Dr. Read seeks to find out how (and why) pathogens evolve to infect humans. What are the species that recent ancestors of B. anthracis were infecting before they developed virulence for mammals? What are the danger signs to look for in predicting the source of new emerging diseases? A genome based understanding of pathogen evolution will be vital for interpreting genetic variation in clinical sequence data (see above). The same knowledge can also be applied to vaccine and drug target selection.

Dr. Read received a BSc in Biological Sciences from the University of London and then studied Microbial Genetics at the University of Leicester with Prof Brian Wilkins. 

Jessica Trost

TRAINEE:
Jessica Trost, BS
Graduate Student
jessica.trost@emory.edu

Jessica Trost received her BS in Biology from the University of Wisconsin-Madison in 2007.  After graduation, she pursued work in pediatric respiratory virus research and clinical diagnostic development at the Medical College of Wisconsin.  Following the 2009 influenza pandemic, and inspired by the importance of preparedness, she applied and was awarded the APHL/CDC Emerging Infectious Disease (EID) fellowship at CDC and joined the Influenza Division.  At CDC, her work included detecting and evaluating potentially broadly neutralizing antibodies in influenza, vaccine strain selection, and the first evidence of influenza infection in sea otters.  Her current research at Emory University as a student in the Microbiology and Molecular Genetics (MMG) program in Dr. David Steinhauer’s lab focuses on understanding the relationship and balance of the two major surface glycoproteins of influenza, HA and NA.  Her aim is to understand the impact of these two proteins in the reassortment and emergence of novel and pandemic influenza viruses from natural avian reservoirs.  With the support of the Antimicrobial Resistance and Therapeutic Discovery Training Program, she hopes to evaluate the potential for novel influenza subtypes to emerge in naive human populations, or reassort with current influenza strains in humans, to highlight and improve vaccine and antiviral targets in advance of emerging epidemics and pandemics.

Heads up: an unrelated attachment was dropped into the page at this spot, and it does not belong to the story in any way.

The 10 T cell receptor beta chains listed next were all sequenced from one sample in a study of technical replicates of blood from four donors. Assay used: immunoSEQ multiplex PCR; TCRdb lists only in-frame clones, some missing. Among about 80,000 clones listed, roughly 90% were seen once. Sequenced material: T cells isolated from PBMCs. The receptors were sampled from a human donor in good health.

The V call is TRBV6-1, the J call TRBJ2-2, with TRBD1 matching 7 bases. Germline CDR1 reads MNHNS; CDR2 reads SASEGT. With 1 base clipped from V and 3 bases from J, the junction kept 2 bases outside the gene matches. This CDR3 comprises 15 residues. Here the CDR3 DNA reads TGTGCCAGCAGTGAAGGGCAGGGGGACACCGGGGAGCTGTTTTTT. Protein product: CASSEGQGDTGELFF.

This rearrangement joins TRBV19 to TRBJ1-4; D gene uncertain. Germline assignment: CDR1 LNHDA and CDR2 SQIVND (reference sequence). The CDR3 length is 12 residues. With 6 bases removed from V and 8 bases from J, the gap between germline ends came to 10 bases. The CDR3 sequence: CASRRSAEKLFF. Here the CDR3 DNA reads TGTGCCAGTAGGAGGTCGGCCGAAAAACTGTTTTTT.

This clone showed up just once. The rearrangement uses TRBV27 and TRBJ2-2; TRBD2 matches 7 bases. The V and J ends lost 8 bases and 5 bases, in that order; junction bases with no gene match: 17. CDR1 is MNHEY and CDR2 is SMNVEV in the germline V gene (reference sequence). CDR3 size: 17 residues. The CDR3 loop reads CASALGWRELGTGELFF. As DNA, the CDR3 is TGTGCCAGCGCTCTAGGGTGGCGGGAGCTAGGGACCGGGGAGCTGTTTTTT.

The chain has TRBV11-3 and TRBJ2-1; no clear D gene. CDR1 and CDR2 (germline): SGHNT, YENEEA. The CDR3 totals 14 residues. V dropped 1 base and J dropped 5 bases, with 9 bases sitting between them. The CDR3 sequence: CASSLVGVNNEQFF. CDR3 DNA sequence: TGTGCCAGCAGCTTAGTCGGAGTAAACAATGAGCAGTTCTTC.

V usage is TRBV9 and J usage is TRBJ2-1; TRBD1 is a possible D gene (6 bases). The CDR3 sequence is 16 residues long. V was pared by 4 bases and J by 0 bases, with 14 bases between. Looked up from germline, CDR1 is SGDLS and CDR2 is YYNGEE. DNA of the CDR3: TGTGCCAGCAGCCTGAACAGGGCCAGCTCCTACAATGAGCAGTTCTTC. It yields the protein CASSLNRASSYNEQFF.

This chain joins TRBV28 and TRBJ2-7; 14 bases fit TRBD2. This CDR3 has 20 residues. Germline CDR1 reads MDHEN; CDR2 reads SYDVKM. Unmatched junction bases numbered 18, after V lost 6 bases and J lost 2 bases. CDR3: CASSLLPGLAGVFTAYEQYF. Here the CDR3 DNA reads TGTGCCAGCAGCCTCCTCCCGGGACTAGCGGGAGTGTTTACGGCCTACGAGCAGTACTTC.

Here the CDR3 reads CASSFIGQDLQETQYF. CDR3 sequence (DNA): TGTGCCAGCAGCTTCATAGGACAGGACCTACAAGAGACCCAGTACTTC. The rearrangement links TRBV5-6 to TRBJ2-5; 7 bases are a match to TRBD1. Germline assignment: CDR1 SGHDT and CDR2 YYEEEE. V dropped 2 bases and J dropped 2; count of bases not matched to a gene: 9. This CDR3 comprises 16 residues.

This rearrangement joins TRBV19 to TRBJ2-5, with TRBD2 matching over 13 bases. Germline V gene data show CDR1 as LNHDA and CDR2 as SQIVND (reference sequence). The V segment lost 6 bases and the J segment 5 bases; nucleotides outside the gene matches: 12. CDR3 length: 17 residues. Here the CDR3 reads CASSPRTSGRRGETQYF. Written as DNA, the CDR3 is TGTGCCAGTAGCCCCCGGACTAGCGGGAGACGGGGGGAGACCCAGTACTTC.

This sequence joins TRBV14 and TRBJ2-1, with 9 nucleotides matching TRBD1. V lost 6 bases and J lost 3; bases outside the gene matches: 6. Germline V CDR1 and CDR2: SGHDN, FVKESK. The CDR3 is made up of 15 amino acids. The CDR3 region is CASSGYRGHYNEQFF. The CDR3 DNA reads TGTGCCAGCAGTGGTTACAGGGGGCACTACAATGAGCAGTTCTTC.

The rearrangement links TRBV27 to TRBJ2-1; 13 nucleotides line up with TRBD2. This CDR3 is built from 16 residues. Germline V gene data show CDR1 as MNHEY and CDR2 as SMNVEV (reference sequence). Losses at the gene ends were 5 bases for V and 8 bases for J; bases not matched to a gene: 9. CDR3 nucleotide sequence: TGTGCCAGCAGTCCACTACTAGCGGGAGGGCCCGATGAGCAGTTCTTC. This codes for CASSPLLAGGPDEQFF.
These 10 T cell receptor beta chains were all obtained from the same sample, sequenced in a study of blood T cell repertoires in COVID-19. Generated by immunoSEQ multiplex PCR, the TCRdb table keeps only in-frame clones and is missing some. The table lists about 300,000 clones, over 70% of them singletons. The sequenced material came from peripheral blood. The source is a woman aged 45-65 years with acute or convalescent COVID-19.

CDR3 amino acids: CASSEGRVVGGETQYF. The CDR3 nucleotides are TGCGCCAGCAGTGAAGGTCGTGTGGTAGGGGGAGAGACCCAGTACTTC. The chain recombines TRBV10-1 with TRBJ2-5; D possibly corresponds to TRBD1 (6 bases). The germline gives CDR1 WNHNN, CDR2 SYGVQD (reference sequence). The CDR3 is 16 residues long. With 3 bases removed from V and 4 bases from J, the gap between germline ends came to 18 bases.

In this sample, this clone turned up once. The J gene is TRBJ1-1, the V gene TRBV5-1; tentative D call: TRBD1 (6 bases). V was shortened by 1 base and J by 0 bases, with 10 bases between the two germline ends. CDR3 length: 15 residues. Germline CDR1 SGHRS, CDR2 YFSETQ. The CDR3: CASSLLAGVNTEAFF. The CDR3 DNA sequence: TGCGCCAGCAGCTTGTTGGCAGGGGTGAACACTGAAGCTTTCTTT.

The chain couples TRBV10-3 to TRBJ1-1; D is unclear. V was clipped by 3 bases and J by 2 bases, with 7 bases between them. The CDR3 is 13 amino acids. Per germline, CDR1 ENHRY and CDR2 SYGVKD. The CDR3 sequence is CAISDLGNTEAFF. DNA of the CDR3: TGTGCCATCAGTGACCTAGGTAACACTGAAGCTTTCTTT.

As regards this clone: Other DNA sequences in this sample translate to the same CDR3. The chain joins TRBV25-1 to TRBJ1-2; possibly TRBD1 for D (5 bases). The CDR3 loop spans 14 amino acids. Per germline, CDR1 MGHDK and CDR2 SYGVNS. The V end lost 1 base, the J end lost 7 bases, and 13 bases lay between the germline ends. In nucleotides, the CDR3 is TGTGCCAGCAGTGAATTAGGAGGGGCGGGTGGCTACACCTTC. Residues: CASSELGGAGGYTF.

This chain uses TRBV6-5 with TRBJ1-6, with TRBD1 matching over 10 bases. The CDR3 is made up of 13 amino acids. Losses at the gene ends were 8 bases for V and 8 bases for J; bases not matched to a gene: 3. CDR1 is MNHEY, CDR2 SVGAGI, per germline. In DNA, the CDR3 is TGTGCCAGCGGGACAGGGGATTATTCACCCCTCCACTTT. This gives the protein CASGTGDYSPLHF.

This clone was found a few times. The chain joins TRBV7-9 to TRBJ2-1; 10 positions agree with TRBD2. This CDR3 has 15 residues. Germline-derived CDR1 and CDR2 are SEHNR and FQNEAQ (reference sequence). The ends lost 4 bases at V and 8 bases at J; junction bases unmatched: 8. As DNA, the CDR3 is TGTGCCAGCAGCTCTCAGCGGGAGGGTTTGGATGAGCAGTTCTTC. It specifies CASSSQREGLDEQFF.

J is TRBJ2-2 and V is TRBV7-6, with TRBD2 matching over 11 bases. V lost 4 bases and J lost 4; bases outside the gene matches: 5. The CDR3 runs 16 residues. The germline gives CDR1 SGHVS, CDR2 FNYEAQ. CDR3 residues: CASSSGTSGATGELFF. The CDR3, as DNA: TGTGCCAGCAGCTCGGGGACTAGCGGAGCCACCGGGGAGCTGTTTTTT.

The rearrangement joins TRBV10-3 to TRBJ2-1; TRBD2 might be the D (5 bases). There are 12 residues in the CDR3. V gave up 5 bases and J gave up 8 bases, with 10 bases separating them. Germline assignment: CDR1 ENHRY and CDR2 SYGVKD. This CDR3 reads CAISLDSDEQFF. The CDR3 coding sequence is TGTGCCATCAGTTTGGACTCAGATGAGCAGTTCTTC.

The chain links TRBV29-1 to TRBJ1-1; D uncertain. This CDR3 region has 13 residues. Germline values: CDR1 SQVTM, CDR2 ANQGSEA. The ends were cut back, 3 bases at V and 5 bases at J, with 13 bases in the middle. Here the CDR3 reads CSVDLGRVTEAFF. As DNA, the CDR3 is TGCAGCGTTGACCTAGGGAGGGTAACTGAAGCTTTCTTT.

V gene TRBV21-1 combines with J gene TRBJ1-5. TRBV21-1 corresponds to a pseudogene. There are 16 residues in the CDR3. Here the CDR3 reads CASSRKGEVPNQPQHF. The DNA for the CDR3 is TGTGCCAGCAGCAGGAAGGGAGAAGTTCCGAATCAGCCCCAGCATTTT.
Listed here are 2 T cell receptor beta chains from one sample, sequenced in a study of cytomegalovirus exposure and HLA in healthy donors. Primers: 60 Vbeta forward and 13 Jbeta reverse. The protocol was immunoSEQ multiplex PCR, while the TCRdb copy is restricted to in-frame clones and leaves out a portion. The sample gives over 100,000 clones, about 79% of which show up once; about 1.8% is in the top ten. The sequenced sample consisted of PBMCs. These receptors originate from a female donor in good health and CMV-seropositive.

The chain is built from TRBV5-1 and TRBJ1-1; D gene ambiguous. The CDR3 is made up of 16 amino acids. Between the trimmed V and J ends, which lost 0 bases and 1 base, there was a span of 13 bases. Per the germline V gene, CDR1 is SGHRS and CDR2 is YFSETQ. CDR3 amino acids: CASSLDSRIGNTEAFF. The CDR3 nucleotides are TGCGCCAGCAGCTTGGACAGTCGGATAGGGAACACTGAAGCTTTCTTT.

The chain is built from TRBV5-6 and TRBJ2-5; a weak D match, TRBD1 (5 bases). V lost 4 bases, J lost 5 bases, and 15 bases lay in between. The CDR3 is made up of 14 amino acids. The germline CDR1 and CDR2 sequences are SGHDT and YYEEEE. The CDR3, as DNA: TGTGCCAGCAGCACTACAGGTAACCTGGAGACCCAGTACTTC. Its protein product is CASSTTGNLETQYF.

Dr. David Steinhauer

MENTOR:
David Steinhauer, PhD
Associate Professor
steinh@emory.edu

The Steinhauer laboratory is primarily interested in influenza virus entry into host cells and the role of the hemagglutinin glycoprotein (HA) in this process. The work has a strong focus on the structure-function relationships of HA with regard to its receptor binding and membrane fusion properties. The work combines protein structure analysis and molecular virology techniques to address specific questions on how influenza viruses attach to cells, deliver their genomes, assemble at the end of the replication cycle, and evolve to evade host immune responses and the action of antiviral drugs. We are also attempting to exploit our knowledge of high resolution HA structures to design novel vaccines for influenza, and for other pathogens using influenza as a vector.

Kara Phipps

TRAINEE:
Kara Phipps, BS
Graduate Student
k.l.phipps@emory.edu